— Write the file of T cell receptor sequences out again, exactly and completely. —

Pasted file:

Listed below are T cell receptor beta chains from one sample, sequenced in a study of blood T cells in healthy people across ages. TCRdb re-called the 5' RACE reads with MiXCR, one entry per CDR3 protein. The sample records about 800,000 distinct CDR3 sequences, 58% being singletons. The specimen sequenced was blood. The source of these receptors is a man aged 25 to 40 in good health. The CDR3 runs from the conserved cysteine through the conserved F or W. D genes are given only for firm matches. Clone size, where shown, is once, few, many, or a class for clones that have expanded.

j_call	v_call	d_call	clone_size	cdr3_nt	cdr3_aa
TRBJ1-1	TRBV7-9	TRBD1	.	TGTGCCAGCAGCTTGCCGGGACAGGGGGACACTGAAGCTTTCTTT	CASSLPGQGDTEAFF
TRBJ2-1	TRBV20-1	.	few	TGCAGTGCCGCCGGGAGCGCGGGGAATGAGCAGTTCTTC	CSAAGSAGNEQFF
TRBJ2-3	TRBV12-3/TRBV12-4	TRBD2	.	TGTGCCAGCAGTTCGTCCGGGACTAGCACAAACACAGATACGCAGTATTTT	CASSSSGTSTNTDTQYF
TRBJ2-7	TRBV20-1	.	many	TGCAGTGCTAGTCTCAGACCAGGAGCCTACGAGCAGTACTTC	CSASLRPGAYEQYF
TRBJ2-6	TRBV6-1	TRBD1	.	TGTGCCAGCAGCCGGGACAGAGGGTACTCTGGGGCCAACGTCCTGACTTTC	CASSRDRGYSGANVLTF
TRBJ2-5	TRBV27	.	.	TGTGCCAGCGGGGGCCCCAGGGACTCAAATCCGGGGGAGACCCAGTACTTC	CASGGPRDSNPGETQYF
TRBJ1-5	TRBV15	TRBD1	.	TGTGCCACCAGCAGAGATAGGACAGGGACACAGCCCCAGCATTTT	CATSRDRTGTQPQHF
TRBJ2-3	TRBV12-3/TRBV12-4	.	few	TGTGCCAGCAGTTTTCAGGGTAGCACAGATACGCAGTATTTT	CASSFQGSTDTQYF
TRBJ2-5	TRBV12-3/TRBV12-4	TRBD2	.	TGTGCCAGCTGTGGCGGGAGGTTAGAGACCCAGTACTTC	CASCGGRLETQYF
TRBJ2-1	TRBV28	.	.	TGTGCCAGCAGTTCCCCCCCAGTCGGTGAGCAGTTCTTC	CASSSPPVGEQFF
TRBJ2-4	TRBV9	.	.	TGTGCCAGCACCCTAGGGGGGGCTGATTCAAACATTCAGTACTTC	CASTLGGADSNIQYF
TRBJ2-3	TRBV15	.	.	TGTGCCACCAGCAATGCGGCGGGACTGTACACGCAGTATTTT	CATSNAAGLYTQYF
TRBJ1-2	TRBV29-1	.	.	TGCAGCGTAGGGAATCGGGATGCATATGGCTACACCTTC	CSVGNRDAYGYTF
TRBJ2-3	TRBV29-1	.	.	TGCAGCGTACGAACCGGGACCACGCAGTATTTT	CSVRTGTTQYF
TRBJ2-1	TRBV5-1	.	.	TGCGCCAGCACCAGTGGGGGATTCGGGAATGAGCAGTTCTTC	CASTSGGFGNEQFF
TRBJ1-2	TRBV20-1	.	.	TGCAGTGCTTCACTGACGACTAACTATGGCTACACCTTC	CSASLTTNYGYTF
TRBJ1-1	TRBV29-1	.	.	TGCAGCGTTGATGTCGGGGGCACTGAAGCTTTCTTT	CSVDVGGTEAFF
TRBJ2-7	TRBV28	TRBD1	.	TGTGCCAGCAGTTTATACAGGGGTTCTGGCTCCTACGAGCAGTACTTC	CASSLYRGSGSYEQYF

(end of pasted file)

Listed below are T cell receptor beta chains from one sample, sequenced in a study of blood T cells in healthy people across ages. TCRdb re-called the 5' RACE reads with MiXCR, one entry per CDR3 protein. The sample records about 800,000 distinct CDR3 sequences, 58% being singletons. The specimen sequenced was blood. The source of these receptors is a man aged 25 to 40 in good health. The CDR3 runs from the conserved cysteine through the conserved F or W. D genes are given only for firm matches. Clone size, where shown, is once, few, many, or a class for clones that have expanded.

j_call	v_call	d_call	clone_size	cdr3_nt	cdr3_aa
TRBJ1-1	TRBV7-9	TRBD1	.	TGTGCCAGCAGCTTGCCGGGACAGGGGGACACTGAAGCTTTCTTT	CASSLPGQGDTEAFF
TRBJ2-1	TRBV20-1	.	few	TGCAGTGCCGCCGGGAGCGCGGGGAATGAGCAGTTCTTC	CSAAGSAGNEQFF
TRBJ2-3	TRBV12-3/TRBV12-4	TRBD2	.	TGTGCCAGCAGTTCGTCCGGGACTAGCACAAACACAGATACGCAGTATTTT	CASSSSGTSTNTDTQYF
TRBJ2-7	TRBV20-1	.	many	TGCAGTGCTAGTCTCAGACCAGGAGCCTACGAGCAGTACTTC	CSASLRPGAYEQYF
TRBJ2-6	TRBV6-1	TRBD1	.	TGTGCCAGCAGCCGGGACAGAGGGTACTCTGGGGCCAACGTCCTGACTTTC	CASSRDRGYSGANVLTF
TRBJ2-5	TRBV27	.	.	TGTGCCAGCGGGGGCCCCAGGGACTCAAATCCGGGGGAGACCCAGTACTTC	CASGGPRDSNPGETQYF
TRBJ1-5	TRBV15	TRBD1	.	TGTGCCACCAGCAGAGATAGGACAGGGACACAGCCCCAGCATTTT	CATSRDRTGTQPQHF
TRBJ2-3	TRBV12-3/TRBV12-4	.	few	TGTGCCAGCAGTTTTCAGGGTAGCACAGATACGCAGTATTTT	CASSFQGSTDTQYF
TRBJ2-5	TRBV12-3/TRBV12-4	TRBD2	.	TGTGCCAGCTGTGGCGGGAGGTTAGAGACCCAGTACTTC	CASCGGRLETQYF
TRBJ2-1	TRBV28	.	.	TGTGCCAGCAGTTCCCCCCCAGTCGGTGAGCAGTTCTTC	CASSSPPVGEQFF
TRBJ2-4	TRBV9	.	.	TGTGCCAGCACCCTAGGGGGGGCTGATTCAAACATTCAGTACTTC	CASTLGGADSNIQYF
TRBJ2-3	TRBV15	.	.	TGTGCCACCAGCAATGCGGCGGGACTGTACACGCAGTATTTT	CATSNAAGLYTQYF
TRBJ1-2	TRBV29-1	.	.	TGCAGCGTAGGGAATCGGGATGCATATGGCTACACCTTC	CSVGNRDAYGYTF
TRBJ2-3	TRBV29-1	.	.	TGCAGCGTACGAACCGGGACCACGCAGTATTTT	CSVRTGTTQYF
TRBJ2-1	TRBV5-1	.	.	TGCGCCAGCACCAGTGGGGGATTCGGGAATGAGCAGTTCTTC	CASTSGGFGNEQFF
TRBJ1-2	TRBV20-1	.	.	TGCAGTGCTTCACTGACGACTAACTATGGCTACACCTTC	CSASLTTNYGYTF
TRBJ1-1	TRBV29-1	.	.	TGCAGCGTTGATGTCGGGGGCACTGAAGCTTTCTTT	CSVDVGGTEAFF
TRBJ2-7	TRBV28	TRBD1	.	TGTGCCAGCAGTTTATACAGGGGTTCTGGCTCCTACGAGCAGTACTTC	CASSLYRGSGSYEQYF